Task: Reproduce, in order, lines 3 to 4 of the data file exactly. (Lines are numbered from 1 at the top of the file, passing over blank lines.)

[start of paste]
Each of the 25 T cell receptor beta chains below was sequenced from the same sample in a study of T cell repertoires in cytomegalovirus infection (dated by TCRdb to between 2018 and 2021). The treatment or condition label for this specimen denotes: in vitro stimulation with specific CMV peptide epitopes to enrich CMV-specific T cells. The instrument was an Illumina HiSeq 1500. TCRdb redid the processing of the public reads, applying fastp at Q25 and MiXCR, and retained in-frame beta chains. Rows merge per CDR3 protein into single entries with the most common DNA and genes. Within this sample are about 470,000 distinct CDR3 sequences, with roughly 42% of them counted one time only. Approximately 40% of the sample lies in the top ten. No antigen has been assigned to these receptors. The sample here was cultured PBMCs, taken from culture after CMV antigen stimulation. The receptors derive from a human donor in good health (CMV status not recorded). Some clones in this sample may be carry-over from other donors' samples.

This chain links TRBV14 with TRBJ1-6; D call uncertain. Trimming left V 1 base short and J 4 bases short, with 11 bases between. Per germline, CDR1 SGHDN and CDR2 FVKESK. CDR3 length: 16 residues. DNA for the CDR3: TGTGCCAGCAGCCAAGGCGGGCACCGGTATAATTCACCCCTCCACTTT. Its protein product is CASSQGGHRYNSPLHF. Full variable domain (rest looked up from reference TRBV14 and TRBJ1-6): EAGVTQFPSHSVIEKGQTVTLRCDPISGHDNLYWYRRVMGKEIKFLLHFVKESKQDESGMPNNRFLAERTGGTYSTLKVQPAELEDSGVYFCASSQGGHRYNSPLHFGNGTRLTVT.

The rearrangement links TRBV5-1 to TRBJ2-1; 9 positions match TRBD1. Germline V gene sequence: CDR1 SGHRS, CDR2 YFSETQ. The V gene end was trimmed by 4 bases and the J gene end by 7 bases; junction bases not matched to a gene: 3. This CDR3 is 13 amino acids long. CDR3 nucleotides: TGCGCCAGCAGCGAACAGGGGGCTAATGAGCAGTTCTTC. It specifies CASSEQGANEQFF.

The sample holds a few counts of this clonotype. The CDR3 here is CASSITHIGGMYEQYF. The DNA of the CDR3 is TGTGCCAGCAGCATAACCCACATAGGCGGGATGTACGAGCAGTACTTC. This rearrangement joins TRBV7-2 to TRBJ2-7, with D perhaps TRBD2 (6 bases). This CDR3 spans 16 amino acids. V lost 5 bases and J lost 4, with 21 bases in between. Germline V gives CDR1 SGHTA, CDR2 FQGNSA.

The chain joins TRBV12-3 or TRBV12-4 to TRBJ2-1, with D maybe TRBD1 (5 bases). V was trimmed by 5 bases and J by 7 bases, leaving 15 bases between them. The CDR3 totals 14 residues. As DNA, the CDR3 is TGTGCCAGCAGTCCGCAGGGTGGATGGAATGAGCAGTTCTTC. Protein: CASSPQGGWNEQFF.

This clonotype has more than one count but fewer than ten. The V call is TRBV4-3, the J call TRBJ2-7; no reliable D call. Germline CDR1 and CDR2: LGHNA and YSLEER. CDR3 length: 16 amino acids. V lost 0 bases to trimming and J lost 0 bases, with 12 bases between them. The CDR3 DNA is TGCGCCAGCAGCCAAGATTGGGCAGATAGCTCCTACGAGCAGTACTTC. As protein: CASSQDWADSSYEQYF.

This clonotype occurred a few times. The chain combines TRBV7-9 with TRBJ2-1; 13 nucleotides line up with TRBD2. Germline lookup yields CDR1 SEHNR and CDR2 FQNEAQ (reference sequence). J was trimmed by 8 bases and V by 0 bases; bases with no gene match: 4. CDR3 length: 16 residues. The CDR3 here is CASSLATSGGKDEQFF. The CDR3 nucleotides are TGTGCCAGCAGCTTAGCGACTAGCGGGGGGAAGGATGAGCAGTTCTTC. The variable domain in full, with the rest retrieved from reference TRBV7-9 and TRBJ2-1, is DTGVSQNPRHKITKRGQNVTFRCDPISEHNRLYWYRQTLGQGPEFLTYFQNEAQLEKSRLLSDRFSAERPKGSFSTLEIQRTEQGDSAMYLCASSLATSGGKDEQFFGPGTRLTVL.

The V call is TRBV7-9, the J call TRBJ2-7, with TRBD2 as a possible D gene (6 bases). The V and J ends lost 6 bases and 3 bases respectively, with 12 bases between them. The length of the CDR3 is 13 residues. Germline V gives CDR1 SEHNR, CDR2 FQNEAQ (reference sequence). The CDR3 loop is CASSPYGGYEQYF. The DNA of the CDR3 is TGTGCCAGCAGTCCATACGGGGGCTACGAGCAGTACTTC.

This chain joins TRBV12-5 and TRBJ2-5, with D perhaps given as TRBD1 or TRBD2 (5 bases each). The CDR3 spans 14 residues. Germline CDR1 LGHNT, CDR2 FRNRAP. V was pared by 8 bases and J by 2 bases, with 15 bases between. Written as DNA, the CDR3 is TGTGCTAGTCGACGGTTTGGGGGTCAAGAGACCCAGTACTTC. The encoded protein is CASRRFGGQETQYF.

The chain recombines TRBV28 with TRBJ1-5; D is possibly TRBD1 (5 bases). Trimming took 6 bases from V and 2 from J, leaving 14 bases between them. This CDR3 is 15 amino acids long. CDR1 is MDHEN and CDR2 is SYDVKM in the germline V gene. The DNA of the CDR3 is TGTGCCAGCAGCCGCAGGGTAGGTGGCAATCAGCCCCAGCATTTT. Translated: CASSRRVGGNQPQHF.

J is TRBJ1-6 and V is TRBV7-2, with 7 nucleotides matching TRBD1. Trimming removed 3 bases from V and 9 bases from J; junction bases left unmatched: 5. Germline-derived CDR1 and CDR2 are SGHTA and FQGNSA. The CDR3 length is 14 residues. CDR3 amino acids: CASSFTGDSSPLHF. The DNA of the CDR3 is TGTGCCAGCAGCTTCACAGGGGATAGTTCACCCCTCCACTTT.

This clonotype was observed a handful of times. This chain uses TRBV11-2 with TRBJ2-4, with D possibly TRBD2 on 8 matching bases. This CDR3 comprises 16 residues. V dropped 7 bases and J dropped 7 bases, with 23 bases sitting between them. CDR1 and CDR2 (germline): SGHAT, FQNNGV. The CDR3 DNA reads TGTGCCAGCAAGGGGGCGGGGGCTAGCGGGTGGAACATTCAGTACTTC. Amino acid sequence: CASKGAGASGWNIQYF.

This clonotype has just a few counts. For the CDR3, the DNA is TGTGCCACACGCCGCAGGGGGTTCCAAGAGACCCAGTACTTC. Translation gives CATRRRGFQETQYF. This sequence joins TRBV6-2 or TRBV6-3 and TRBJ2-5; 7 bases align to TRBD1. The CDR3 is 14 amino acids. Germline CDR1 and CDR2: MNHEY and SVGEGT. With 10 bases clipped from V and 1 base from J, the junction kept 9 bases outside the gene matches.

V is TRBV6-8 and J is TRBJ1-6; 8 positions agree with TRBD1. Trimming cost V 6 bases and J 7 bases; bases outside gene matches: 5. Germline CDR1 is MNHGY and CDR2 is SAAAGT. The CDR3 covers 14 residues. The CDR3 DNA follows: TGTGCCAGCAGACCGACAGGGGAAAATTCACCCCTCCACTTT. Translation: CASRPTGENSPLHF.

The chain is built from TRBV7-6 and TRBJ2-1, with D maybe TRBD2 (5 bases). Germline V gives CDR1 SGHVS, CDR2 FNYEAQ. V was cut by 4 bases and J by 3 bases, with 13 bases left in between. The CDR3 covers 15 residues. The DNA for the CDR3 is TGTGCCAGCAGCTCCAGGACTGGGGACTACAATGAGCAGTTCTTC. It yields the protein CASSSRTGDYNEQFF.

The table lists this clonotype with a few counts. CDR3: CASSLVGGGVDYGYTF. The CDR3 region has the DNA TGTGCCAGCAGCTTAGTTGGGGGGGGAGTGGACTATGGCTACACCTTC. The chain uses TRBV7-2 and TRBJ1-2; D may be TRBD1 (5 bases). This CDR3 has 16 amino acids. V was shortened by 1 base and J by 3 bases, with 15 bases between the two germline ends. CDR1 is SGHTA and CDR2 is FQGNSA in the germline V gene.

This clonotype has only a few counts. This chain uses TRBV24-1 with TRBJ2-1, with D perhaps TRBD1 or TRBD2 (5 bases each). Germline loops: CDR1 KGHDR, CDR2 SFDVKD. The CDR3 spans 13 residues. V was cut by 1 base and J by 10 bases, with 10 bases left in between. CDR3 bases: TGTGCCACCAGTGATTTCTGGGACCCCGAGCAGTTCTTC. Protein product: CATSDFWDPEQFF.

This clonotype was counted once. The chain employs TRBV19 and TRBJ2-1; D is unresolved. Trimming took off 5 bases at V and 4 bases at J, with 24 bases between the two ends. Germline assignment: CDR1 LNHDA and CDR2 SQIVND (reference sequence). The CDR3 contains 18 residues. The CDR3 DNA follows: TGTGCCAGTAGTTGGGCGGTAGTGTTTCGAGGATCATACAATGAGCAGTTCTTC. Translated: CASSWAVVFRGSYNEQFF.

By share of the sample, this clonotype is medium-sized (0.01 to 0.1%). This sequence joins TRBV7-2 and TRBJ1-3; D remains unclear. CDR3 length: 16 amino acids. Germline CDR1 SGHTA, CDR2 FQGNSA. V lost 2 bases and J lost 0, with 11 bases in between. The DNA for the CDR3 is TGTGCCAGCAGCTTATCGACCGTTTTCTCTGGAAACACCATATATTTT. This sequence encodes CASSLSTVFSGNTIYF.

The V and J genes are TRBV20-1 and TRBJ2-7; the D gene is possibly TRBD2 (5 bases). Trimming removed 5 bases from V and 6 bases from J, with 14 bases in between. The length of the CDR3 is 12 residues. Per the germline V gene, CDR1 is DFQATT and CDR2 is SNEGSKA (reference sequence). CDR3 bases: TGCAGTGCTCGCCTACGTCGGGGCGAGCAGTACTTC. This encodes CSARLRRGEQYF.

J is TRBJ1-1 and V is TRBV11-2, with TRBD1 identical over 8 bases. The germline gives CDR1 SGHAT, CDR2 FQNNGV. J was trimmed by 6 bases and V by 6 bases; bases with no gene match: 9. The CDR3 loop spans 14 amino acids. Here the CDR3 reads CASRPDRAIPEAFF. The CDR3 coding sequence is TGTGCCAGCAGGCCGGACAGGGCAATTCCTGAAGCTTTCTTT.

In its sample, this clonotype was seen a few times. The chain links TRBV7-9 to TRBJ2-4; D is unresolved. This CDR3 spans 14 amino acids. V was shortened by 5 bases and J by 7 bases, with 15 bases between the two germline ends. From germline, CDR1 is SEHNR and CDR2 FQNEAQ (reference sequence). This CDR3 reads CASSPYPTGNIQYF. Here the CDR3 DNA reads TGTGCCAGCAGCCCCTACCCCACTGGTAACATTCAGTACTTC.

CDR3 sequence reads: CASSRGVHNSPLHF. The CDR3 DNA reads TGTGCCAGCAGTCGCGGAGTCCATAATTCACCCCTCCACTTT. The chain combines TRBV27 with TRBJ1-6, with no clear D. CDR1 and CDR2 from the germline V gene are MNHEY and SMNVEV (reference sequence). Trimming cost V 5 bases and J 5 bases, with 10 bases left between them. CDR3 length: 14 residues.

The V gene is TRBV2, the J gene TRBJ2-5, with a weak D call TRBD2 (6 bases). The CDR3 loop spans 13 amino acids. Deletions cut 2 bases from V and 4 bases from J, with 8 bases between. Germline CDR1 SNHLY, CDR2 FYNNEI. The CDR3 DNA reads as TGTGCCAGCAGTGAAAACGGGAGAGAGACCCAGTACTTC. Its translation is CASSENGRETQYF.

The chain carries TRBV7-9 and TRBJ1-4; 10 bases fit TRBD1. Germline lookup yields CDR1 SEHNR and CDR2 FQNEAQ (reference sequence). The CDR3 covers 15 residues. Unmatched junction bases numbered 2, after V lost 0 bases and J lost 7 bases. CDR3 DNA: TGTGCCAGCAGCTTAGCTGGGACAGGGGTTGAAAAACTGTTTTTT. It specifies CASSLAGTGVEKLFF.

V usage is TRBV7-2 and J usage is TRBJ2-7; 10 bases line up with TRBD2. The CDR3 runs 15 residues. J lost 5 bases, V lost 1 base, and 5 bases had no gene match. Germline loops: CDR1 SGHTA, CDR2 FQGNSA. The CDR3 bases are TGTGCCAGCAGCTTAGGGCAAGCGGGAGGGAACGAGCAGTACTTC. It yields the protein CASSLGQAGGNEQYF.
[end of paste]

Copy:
The rearrangement links TRBV5-1 to TRBJ2-1; 9 positions match TRBD1. Germline V gene sequence: CDR1 SGHRS, CDR2 YFSETQ. The V gene end was trimmed by 4 bases and the J gene end by 7 bases; junction bases not matched to a gene: 3. This CDR3 is 13 amino acids long. CDR3 nucleotides: TGCGCCAGCAGCGAACAGGGGGCTAATGAGCAGTTCTTC. It specifies CASSEQGANEQFF.

The sample holds a few counts of this clonotype. The CDR3 here is CASSITHIGGMYEQYF. The DNA of the CDR3 is TGTGCCAGCAGCATAACCCACATAGGCGGGATGTACGAGCAGTACTTC. This rearrangement joins TRBV7-2 to TRBJ2-7, with D perhaps TRBD2 (6 bases). This CDR3 spans 16 amino acids. V lost 5 bases and J lost 4, with 21 bases in between. Germline V gives CDR1 SGHTA, CDR2 FQGNSA.